[EEG in infantile neuroaxonal dystrophy and Hallervorden-Spatz disease].

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    ABSTRACT: The autonomic nervous system is studied by electron microscopy for the first time in two siblings born of North African consanguineous parents and affected by infantile neuroaxonal dystrophy. The changes already reported in dystrophic axons of the central and peripheral nervous system, are seen in the myenteric plexus of rectum mucosa. The authors stress the diffuse involvement of the nervous tissue in this degenerative disorder of still unknown nature.
    Acta Neuropathologica 08/1974; 28(3):261-267. DOI:10.1007/BF00719031 · 10.76 Impact Factor
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    ABSTRACT: We describe 2 brothers with progressive myoclonus epilepsy that began in the second decade and was associated with cerebellar ataxia and intellectual deterioration. Electroencephalographic and cerebral evoked potential studies showed findings associated with myoclonus epilepsy. Neuropathological examination of 1 of the brothers, who died at age 23 years, revealed widespread changes of neuroaxonal dystrophy without pigment deposition in the basal ganglia. We propose the term juvenile neuroaxonal dystrophy (JNAD) to distinguish this condition on clinical grounds from infantile neuroaxonal dystrophy on the one hand, and on clinical and pathological grounds from Hallervorden-Spatz disease on the other hand. JNAD, while exceedinly rare, must be considered in the differential diagnosis of the progressive myoclonus epilepsies.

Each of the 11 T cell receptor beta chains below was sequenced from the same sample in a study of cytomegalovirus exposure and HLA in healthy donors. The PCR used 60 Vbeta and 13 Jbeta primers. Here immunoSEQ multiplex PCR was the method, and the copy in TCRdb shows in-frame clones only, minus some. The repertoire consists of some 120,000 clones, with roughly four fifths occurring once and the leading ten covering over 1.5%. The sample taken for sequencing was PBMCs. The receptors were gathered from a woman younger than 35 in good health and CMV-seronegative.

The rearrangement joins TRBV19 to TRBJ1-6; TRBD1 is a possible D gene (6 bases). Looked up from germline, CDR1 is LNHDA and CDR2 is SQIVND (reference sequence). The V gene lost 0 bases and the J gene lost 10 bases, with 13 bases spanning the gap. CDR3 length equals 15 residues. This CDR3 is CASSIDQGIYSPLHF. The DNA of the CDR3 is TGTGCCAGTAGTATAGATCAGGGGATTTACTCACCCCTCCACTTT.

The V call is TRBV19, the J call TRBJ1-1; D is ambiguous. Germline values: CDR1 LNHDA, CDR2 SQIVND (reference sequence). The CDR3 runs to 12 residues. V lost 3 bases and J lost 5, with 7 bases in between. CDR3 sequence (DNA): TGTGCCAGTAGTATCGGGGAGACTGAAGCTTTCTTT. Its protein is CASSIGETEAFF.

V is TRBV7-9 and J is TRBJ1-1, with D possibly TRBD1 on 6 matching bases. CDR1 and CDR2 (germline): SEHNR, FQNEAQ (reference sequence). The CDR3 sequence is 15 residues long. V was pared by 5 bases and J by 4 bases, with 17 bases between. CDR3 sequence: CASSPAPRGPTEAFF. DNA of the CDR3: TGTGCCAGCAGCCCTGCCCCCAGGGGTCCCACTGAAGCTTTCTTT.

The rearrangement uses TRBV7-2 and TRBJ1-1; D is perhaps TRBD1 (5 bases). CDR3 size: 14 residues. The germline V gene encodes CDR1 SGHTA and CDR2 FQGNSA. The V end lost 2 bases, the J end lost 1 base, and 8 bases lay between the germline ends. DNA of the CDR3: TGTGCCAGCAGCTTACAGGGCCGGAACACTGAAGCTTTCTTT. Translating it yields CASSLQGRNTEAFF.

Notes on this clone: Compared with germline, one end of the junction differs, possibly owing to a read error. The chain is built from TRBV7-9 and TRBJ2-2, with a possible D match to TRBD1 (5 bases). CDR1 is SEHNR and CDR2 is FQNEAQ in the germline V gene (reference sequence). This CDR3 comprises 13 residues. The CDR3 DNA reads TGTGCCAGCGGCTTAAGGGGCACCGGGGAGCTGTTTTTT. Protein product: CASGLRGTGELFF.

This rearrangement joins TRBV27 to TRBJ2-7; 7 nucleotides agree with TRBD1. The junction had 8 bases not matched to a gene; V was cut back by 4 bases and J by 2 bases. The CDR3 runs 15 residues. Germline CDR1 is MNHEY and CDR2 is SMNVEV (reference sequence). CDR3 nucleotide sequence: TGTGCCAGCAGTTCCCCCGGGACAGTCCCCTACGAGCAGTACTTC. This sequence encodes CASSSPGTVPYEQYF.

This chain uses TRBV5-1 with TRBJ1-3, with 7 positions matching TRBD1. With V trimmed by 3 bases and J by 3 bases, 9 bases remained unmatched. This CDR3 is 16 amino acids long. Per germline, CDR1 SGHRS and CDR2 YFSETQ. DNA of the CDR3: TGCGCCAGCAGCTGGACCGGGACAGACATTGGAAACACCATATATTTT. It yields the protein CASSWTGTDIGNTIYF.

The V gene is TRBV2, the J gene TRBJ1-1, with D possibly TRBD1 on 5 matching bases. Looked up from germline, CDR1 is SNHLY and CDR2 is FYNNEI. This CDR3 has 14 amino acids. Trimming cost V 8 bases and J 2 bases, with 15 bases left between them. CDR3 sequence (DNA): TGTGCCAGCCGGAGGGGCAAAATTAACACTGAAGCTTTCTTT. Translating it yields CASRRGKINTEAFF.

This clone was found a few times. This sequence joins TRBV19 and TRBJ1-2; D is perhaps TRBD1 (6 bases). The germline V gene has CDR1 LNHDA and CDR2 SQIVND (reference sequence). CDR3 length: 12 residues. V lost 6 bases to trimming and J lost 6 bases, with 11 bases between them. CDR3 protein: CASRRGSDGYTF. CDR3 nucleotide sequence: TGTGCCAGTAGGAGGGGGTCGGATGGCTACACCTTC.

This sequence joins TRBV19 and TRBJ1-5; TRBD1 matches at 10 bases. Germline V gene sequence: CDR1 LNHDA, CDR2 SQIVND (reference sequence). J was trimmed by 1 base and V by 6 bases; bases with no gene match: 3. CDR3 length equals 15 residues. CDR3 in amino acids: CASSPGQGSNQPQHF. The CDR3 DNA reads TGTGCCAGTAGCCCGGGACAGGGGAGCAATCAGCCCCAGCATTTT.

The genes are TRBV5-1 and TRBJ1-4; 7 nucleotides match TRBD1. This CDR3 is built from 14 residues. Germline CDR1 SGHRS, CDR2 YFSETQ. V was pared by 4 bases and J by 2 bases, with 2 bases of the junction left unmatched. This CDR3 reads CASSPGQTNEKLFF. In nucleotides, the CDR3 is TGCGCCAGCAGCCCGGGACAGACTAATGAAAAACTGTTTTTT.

Annals of Neurology 05/1978; 3(5):419-28. DOI:10.1002/ana.410030511 · 9.98 Impact Factor
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    ABSTRACT: An atypical case of senile dementia is reported which shows senile plaques, neurofibrillary tangles, granulovacuolar degeneration, and Hirano bodies and numerous Lewy bodies in the pigmented neurons of the brain stem, and Lewy-body-like inclusions in the cerebral cortex. The inclusions in the cerebral cortex had a strong resemblance to the Lewy bodies in the substantia nigra, though a few histochemical and ultrastructural differences were observed. The pathological findings were unexpected since the parkinsonian syndrome was not recognized.
    Acta Neuropathologica 02/1980; 49(3):187-91. DOI:10.1007/BF00707105 · 10.76 Impact Factor
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